2. Start the engine and allow it to warm up.
3. Connect a tachometer, if your vehicle is not so equipped.
4. Make sure the transmission is in Park or/and the wheels are blocked. Or if it is a manual transmission in neutral.
5. If the idle speed is slower than recommended, turn the screw clockwise to speed up the rpm. If the idle speed is too fast, turn the idle screw clockwise to slow down. This adjustment should be made to both the primary and secondary screws in equal amounts, so that the throttle plates are opened the same amount.
NOTE: There is a Holley secondary idle adjustment lever, P/N 26-137, that allows the secondary throttle plate to be adjusted without carburetor removal.
Idle mixture needles control the air/fuel mixture at idle. The amount of air/fuel mixture used at idle is controlled by engine vacuum. So, when tuning the idle mixture, you are actually tuning for the best manifold vacuum. Idle mixture needles are found on the metering blocks. Your carburetor will have four idle mixture needles; one for each venturi. This is known as four-corner idle. If you change one idle mixture needle, you are required to change the other idle mixture needles the same amount. Here are the proper steps for setting the idle mixture needles. 1. Attach the vacuum gauge to the manifold vacuum port usually at the rear of the carburetor and on the throttle body.
2. Adjust each idle mixture screw the same amount to achieve the highest possible vacuum reading without increasing the idle speed screw.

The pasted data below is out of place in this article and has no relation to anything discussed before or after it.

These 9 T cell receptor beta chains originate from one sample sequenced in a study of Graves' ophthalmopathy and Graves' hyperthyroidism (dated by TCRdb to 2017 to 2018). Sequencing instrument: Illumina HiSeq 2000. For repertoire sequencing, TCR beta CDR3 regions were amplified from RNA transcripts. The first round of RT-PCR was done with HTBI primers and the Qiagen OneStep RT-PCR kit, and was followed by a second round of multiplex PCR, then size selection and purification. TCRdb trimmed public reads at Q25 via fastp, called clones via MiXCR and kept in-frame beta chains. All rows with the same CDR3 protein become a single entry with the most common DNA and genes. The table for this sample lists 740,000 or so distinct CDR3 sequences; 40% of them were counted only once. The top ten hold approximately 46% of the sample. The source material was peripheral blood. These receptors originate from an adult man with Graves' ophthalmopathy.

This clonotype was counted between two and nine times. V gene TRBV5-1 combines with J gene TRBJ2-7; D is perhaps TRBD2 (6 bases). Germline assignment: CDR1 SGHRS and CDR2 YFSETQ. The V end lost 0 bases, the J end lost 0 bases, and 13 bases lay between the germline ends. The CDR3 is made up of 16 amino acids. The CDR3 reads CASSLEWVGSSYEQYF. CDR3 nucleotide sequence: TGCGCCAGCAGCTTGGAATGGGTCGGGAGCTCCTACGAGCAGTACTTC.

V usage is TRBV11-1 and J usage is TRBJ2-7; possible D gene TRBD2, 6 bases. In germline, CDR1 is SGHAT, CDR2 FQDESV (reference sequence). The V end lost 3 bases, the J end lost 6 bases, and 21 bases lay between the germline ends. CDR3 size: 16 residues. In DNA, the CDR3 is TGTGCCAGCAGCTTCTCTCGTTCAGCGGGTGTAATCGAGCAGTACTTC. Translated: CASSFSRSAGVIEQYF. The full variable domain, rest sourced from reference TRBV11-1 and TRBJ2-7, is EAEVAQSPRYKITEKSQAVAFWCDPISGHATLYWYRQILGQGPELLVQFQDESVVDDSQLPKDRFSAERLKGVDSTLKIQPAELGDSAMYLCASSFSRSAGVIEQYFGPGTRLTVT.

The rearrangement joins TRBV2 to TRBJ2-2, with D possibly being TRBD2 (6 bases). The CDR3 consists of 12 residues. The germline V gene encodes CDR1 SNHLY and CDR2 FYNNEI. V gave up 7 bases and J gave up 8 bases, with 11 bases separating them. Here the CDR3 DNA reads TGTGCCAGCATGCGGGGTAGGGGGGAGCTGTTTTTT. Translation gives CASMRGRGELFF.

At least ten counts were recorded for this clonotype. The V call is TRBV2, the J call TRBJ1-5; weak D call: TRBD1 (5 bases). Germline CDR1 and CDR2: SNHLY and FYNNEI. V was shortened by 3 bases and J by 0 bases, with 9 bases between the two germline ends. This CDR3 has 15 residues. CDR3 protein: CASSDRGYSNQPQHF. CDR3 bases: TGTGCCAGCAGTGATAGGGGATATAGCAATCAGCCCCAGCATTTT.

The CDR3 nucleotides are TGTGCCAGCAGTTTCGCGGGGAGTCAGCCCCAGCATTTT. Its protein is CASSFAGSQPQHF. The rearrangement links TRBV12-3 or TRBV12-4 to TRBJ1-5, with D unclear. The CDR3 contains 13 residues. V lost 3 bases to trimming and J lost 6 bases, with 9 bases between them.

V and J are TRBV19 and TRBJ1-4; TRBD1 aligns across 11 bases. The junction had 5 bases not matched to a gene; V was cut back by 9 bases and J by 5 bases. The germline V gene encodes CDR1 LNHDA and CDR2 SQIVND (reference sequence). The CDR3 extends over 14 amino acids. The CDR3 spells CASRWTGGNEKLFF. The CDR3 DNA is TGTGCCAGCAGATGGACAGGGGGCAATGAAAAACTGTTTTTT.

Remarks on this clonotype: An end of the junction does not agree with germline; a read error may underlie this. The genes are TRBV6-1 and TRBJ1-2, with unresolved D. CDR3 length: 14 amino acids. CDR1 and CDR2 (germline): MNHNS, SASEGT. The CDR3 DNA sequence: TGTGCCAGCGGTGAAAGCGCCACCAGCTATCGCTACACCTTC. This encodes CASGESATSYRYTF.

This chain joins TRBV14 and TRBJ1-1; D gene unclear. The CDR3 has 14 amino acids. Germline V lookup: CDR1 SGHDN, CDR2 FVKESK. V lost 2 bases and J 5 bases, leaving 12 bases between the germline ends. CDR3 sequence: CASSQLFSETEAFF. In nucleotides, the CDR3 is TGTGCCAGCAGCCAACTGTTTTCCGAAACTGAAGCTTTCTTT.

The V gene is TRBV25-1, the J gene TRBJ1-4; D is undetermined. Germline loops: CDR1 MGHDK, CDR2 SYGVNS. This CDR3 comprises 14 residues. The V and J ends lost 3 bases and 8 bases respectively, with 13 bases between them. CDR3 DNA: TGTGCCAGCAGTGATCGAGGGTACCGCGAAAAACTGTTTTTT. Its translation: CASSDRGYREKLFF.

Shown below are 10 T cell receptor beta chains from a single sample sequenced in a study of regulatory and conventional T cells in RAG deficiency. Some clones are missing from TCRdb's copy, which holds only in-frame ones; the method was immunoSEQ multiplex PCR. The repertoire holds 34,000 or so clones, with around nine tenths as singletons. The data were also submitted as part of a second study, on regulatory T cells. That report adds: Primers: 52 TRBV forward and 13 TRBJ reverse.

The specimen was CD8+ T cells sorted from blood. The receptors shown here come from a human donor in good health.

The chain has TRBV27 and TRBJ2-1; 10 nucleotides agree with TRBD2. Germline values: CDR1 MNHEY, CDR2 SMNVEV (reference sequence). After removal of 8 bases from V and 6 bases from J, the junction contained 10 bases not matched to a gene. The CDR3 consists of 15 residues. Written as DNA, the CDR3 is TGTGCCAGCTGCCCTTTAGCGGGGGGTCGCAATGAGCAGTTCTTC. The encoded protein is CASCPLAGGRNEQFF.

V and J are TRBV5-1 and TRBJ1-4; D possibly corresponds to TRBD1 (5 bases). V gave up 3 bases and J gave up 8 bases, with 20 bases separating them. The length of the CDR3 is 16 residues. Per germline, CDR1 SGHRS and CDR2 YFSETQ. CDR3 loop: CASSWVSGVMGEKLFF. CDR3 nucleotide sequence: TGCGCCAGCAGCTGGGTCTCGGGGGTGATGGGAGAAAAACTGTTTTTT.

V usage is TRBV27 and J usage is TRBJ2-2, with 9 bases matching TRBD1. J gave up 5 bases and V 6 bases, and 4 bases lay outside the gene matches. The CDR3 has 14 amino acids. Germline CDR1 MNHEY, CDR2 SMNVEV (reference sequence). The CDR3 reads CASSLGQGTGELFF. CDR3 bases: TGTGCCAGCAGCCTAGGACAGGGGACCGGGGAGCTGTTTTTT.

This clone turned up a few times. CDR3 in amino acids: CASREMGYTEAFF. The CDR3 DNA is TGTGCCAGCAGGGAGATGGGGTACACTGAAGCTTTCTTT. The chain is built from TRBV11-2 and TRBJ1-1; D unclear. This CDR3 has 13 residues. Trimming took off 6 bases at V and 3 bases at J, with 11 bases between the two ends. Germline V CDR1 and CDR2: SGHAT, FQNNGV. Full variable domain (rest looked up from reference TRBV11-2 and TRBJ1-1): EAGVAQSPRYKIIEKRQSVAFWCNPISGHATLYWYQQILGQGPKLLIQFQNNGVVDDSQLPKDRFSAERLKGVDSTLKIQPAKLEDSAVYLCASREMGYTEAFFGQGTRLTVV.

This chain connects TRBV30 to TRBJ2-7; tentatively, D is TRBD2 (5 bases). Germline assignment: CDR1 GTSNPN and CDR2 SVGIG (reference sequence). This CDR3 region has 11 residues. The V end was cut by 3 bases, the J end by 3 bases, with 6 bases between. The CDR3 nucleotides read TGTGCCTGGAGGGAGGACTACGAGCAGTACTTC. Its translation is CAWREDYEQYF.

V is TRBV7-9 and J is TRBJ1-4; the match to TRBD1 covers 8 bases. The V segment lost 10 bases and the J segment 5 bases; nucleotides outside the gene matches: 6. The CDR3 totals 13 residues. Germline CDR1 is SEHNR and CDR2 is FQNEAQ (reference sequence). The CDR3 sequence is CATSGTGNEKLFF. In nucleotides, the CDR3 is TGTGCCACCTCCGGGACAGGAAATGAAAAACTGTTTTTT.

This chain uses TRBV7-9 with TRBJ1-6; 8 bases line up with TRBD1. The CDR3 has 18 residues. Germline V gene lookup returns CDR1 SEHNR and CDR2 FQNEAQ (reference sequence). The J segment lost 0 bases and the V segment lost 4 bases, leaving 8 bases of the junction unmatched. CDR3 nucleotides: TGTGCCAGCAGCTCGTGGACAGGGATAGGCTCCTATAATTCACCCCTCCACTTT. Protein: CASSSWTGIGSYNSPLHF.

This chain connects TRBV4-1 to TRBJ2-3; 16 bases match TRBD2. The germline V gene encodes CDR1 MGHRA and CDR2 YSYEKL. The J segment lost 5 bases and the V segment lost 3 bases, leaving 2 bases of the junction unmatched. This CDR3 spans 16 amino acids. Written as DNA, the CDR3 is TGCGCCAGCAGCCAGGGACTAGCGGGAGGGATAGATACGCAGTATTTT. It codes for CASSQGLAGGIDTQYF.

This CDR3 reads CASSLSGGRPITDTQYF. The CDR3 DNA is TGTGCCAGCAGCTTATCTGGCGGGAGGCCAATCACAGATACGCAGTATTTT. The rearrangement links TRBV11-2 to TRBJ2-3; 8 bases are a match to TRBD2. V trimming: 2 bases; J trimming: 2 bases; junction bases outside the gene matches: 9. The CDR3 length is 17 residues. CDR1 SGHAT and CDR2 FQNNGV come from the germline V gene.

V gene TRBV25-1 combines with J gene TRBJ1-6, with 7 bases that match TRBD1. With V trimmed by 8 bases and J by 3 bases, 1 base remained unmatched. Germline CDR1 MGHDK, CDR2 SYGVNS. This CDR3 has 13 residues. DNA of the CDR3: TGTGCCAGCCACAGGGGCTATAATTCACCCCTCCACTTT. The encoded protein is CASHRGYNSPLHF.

3. Now that the idle mixture is set, it may be necessary to go back and reset the idle speed using the idle speed screw. Continue back and forth between the tuning of the idle mixture needles and idle speed screws until little change is noticed in manifold vacuum and idle speed is correct.
The accelerator pump.s purpose is to make up for the lag in fuel delivery to enable the engine speed to increase in response to throttle opening. Differences in vehicle weight, transmissions, and rear axle ratios affect the amount of fuel and the delivery rate that should be provided by the accelerator pump. This may necessitate the customizing of your accelerator pump to your vehicle and its use.
NOTE: The old saying, .if a little is good, a lot is better., does not apply to the proper tuning of the accelerator pump. Your car.s performance can be just as bad if it receives .too much fuel too soon. as if it receives .too little fuel too late.
Two factors that affect the accelerator pump.s delivery are the pump cam and the pump shooter (discharge nozzle). The pump cam determines the total volume of fuel and affects delivery rate; the pump shooter affects delivery rate and helps determine the duration of the shot.